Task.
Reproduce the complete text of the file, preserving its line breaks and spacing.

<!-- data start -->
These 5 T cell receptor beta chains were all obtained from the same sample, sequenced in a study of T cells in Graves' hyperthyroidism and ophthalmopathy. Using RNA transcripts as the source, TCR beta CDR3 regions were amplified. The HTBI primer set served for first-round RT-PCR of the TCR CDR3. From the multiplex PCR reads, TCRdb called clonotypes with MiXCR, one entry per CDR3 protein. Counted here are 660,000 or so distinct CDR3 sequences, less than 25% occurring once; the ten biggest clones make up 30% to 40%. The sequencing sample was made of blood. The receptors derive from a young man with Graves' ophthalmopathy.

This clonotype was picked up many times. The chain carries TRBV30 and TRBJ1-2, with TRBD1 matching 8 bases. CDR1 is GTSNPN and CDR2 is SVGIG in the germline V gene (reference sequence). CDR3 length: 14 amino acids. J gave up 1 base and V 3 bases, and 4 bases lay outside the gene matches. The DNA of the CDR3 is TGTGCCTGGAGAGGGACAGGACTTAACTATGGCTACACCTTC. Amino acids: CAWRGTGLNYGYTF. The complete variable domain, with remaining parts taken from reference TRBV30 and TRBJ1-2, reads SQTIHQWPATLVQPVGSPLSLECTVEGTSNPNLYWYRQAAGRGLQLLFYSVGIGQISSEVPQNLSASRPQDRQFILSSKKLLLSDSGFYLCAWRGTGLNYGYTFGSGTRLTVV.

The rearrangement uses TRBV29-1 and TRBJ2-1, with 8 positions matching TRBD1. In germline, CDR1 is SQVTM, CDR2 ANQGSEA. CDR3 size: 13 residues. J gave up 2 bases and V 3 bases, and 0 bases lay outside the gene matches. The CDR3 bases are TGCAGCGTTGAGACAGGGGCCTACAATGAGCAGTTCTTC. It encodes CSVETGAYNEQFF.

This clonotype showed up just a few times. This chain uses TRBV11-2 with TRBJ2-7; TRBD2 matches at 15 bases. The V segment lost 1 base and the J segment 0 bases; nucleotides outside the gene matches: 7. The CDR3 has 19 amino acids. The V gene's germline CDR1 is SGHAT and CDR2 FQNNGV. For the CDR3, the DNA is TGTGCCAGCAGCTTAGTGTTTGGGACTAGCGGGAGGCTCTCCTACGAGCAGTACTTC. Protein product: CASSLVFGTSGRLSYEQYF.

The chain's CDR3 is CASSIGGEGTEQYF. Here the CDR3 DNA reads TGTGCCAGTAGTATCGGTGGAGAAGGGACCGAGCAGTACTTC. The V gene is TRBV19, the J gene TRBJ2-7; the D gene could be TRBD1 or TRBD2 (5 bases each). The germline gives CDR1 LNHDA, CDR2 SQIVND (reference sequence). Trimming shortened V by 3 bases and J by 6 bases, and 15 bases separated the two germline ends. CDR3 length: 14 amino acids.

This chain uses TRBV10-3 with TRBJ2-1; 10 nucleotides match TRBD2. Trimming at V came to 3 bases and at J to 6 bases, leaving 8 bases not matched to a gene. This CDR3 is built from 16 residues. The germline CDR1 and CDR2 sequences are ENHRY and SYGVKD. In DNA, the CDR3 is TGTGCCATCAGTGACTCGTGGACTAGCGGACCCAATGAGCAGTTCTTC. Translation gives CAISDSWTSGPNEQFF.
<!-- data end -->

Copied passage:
These 5 T cell receptor beta chains were all obtained from the same sample, sequenced in a study of T cells in Graves' hyperthyroidism and ophthalmopathy. Using RNA transcripts as the source, TCR beta CDR3 regions were amplified. The HTBI primer set served for first-round RT-PCR of the TCR CDR3. From the multiplex PCR reads, TCRdb called clonotypes with MiXCR, one entry per CDR3 protein. Counted here are 660,000 or so distinct CDR3 sequences, less than 25% occurring once; the ten biggest clones make up 30% to 40%. The sequencing sample was made of blood. The receptors derive from a young man with Graves' ophthalmopathy.

This clonotype was picked up many times. The chain carries TRBV30 and TRBJ1-2, with TRBD1 matching 8 bases. CDR1 is GTSNPN and CDR2 is SVGIG in the germline V gene (reference sequence). CDR3 length: 14 amino acids. J gave up 1 base and V 3 bases, and 4 bases lay outside the gene matches. The DNA of the CDR3 is TGTGCCTGGAGAGGGACAGGACTTAACTATGGCTACACCTTC. Amino acids: CAWRGTGLNYGYTF. The complete variable domain, with remaining parts taken from reference TRBV30 and TRBJ1-2, reads SQTIHQWPATLVQPVGSPLSLECTVEGTSNPNLYWYRQAAGRGLQLLFYSVGIGQISSEVPQNLSASRPQDRQFILSSKKLLLSDSGFYLCAWRGTGLNYGYTFGSGTRLTVV.

The rearrangement uses TRBV29-1 and TRBJ2-1, with 8 positions matching TRBD1. In germline, CDR1 is SQVTM, CDR2 ANQGSEA. CDR3 size: 13 residues. J gave up 2 bases and V 3 bases, and 0 bases lay outside the gene matches. The CDR3 bases are TGCAGCGTTGAGACAGGGGCCTACAATGAGCAGTTCTTC. It encodes CSVETGAYNEQFF.

This clonotype showed up just a few times. This chain uses TRBV11-2 with TRBJ2-7; TRBD2 matches at 15 bases. The V segment lost 1 base and the J segment 0 bases; nucleotides outside the gene matches: 7. The CDR3 has 19 amino acids. The V gene's germline CDR1 is SGHAT and CDR2 FQNNGV. For the CDR3, the DNA is TGTGCCAGCAGCTTAGTGTTTGGGACTAGCGGGAGGCTCTCCTACGAGCAGTACTTC. Protein product: CASSLVFGTSGRLSYEQYF.

The chain's CDR3 is CASSIGGEGTEQYF. Here the CDR3 DNA reads TGTGCCAGTAGTATCGGTGGAGAAGGGACCGAGCAGTACTTC. The V gene is TRBV19, the J gene TRBJ2-7; the D gene could be TRBD1 or TRBD2 (5 bases each). The germline gives CDR1 LNHDA, CDR2 SQIVND (reference sequence). Trimming shortened V by 3 bases and J by 6 bases, and 15 bases separated the two germline ends. CDR3 length: 14 amino acids.

This chain uses TRBV10-3 with TRBJ2-1; 10 nucleotides match TRBD2. Trimming at V came to 3 bases and at J to 6 bases, leaving 8 bases not matched to a gene. This CDR3 is built from 16 residues. The germline CDR1 and CDR2 sequences are ENHRY and SYGVKD. In DNA, the CDR3 is TGTGCCATCAGTGACTCGTGGACTAGCGGACCCAATGAGCAGTTCTTC. Translation gives CAISDSWTSGPNEQFF.